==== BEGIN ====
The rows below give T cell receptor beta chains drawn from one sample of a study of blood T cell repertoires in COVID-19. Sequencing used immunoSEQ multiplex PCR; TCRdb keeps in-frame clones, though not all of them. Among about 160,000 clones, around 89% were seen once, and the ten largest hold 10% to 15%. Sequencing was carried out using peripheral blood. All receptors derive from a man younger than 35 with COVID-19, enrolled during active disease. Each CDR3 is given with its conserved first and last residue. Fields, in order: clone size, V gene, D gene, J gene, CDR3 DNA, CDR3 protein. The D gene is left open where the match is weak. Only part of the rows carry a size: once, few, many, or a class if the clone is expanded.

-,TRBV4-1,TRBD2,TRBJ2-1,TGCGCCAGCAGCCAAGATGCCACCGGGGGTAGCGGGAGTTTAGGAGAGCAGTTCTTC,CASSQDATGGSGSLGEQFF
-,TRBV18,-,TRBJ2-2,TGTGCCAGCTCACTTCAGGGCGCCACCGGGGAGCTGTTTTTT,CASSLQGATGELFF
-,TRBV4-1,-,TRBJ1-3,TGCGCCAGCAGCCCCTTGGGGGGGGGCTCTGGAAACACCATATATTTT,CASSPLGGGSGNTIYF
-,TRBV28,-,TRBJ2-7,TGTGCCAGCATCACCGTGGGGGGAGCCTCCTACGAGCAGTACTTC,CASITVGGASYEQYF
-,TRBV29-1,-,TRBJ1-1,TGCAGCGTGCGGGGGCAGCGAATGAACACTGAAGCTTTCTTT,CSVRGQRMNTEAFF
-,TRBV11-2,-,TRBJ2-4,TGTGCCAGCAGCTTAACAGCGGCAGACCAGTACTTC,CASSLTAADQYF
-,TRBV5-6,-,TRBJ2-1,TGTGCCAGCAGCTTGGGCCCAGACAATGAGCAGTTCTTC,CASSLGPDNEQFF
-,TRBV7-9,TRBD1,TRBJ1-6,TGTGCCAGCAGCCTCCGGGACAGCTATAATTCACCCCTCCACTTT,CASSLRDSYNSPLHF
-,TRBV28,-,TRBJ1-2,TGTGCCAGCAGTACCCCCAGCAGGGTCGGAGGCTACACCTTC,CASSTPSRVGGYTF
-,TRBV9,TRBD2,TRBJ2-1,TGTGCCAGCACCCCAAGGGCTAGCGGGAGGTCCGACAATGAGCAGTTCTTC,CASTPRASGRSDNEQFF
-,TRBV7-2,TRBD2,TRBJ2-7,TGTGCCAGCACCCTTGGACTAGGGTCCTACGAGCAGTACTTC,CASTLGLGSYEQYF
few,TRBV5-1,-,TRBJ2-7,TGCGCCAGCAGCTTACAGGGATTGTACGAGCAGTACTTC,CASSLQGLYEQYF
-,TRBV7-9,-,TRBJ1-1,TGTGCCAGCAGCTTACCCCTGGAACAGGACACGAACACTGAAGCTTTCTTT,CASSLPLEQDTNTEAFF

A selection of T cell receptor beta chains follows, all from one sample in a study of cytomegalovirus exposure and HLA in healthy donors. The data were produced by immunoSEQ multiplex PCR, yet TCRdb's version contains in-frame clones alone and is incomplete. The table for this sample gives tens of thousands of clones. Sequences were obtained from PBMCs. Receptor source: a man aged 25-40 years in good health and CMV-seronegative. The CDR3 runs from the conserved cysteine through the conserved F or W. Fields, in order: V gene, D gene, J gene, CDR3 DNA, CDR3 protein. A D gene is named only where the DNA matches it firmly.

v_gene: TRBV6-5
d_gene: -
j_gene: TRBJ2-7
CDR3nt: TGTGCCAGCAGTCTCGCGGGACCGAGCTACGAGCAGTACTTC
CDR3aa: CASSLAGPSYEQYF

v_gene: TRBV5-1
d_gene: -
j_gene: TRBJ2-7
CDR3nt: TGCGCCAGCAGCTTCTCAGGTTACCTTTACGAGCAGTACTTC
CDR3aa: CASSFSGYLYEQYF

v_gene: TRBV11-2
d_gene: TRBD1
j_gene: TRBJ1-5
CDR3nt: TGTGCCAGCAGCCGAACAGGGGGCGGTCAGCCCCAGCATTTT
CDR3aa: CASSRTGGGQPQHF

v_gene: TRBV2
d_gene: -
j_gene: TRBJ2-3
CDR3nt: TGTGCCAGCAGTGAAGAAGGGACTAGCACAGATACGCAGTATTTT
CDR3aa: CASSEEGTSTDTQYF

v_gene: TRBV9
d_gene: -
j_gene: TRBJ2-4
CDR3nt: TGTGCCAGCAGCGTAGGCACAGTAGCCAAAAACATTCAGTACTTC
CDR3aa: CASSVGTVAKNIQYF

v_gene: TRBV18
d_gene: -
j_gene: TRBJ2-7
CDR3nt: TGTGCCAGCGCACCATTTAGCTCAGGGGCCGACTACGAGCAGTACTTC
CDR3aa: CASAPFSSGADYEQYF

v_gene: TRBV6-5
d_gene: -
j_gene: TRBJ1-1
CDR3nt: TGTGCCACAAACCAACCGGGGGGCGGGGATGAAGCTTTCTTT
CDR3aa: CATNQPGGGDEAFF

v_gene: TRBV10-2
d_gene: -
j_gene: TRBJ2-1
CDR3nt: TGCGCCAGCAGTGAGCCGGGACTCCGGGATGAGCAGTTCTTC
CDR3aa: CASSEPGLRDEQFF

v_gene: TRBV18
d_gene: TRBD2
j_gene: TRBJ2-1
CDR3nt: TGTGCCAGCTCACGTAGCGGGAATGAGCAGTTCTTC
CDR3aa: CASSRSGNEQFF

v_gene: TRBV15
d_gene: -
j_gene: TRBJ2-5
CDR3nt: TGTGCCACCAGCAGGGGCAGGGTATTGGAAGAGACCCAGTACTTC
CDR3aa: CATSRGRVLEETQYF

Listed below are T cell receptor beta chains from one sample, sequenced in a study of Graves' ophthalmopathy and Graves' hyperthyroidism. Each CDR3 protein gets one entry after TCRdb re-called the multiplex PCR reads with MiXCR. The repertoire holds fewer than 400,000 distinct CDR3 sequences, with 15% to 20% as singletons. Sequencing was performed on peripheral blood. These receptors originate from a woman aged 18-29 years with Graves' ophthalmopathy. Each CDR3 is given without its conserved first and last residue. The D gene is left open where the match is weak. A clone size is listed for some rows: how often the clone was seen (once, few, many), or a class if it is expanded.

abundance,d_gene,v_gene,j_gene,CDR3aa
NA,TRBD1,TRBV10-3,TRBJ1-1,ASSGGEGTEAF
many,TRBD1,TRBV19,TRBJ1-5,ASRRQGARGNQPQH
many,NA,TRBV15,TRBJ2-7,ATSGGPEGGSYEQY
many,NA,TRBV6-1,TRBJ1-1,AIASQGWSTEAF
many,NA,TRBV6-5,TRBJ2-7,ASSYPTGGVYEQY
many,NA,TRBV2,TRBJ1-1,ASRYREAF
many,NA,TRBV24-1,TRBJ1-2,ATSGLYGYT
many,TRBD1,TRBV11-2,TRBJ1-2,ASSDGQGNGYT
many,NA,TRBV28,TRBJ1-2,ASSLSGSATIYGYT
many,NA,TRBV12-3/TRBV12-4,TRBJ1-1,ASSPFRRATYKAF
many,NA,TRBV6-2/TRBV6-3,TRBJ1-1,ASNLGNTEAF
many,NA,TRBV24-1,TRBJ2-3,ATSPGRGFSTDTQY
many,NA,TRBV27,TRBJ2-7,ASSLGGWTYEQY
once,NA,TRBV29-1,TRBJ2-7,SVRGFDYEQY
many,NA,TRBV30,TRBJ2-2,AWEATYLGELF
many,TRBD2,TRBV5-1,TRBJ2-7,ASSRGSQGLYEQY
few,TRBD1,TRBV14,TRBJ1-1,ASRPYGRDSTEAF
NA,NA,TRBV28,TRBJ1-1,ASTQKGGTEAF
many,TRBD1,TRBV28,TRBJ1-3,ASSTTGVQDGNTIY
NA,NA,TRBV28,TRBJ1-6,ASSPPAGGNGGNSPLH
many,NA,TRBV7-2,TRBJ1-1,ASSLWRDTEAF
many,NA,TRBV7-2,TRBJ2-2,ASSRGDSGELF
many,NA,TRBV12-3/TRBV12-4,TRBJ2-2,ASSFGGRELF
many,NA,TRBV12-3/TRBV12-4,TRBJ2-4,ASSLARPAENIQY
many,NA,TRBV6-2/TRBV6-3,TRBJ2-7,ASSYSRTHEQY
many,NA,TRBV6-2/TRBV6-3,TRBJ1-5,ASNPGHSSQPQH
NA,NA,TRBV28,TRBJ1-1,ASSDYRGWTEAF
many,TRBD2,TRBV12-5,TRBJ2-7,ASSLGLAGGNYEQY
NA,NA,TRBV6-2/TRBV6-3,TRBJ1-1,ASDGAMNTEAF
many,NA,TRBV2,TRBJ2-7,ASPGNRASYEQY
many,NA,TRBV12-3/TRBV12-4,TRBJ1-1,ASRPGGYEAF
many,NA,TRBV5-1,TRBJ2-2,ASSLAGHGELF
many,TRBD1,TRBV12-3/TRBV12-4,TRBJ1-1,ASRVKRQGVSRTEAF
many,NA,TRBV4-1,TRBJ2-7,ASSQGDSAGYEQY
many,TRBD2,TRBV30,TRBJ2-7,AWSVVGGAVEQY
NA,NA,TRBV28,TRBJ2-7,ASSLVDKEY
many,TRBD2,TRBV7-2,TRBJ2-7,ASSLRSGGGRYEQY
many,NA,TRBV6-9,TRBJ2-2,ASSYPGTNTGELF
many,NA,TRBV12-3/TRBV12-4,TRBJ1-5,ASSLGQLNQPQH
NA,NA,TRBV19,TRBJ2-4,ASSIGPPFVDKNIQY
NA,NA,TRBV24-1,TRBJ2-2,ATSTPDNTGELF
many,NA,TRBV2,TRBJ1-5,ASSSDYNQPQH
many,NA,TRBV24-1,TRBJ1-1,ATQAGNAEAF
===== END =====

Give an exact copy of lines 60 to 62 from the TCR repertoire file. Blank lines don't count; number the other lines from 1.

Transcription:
CDR3aa: CASSRSGNEQFF

v_gene: TRBV15
d_gene: -